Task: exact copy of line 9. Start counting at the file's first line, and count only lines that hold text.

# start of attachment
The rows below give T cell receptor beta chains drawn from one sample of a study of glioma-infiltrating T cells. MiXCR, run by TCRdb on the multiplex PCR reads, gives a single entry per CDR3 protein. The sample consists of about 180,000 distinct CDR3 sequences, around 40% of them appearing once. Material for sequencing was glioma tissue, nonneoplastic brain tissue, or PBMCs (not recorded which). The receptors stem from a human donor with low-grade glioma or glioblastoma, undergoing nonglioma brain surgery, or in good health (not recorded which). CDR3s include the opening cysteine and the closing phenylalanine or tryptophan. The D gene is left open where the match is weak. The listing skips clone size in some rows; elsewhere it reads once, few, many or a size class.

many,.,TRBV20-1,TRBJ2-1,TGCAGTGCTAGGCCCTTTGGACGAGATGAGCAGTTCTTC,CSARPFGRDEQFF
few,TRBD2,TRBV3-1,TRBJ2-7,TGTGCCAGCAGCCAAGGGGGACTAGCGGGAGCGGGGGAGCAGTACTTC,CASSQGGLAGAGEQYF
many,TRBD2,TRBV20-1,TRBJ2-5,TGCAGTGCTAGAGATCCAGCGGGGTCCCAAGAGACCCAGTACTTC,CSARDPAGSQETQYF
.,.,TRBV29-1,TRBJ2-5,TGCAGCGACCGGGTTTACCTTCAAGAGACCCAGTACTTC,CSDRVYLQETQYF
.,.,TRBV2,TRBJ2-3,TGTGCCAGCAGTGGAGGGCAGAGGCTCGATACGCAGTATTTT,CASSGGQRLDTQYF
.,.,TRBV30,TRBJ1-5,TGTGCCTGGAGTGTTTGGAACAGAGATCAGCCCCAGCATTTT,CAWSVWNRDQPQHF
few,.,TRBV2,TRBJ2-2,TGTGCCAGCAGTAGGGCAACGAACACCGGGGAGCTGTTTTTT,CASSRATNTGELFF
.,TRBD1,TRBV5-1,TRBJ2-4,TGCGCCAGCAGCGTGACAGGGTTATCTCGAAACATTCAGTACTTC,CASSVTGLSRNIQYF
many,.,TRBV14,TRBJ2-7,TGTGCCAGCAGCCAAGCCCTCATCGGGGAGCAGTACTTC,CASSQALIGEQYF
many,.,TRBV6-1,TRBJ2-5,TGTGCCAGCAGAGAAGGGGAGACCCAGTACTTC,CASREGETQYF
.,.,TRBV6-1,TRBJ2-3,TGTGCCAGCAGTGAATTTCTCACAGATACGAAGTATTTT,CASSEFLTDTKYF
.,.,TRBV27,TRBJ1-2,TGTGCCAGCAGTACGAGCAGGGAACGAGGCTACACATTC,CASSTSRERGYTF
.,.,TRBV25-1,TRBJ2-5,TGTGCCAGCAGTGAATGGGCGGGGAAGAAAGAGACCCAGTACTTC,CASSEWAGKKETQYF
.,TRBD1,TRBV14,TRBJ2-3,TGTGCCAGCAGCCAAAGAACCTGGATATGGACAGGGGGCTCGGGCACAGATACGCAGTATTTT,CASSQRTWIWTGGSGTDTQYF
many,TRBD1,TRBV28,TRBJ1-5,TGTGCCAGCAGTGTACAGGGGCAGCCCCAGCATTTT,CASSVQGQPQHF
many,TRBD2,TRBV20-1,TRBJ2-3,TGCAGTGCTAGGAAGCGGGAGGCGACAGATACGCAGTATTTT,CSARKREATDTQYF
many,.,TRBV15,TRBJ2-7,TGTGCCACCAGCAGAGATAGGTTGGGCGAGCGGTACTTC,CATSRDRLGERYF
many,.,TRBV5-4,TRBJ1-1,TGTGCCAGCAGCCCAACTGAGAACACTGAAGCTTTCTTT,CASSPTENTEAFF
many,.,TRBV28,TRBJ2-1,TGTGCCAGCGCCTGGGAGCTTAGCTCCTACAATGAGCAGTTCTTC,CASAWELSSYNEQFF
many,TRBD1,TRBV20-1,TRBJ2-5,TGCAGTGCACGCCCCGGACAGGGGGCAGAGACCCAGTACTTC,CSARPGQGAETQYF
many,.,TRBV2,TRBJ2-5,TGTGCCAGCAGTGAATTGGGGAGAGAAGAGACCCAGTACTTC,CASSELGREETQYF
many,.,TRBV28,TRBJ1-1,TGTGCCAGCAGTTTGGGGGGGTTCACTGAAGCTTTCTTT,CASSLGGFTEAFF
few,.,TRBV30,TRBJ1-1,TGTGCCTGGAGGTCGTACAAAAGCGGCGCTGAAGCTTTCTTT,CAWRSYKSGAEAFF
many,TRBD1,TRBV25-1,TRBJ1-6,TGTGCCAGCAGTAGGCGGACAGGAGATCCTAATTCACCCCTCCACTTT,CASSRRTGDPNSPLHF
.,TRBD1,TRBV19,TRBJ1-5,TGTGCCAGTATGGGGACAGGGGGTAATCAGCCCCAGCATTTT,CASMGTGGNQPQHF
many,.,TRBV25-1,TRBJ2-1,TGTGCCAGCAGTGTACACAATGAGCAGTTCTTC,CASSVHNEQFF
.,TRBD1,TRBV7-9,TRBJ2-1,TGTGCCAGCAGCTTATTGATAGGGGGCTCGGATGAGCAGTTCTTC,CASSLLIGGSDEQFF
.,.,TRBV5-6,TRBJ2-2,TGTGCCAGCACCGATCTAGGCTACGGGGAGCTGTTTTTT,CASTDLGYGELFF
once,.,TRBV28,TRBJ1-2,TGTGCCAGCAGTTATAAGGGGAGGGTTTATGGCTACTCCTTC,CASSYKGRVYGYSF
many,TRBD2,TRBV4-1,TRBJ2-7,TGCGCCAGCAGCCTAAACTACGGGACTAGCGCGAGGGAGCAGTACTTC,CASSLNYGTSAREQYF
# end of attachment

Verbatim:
.,TRBD1,TRBV5-1,TRBJ2-4,TGCGCCAGCAGCGTGACAGGGTTATCTCGAAACATTCAGTACTTC,CASSVTGLSRNIQYF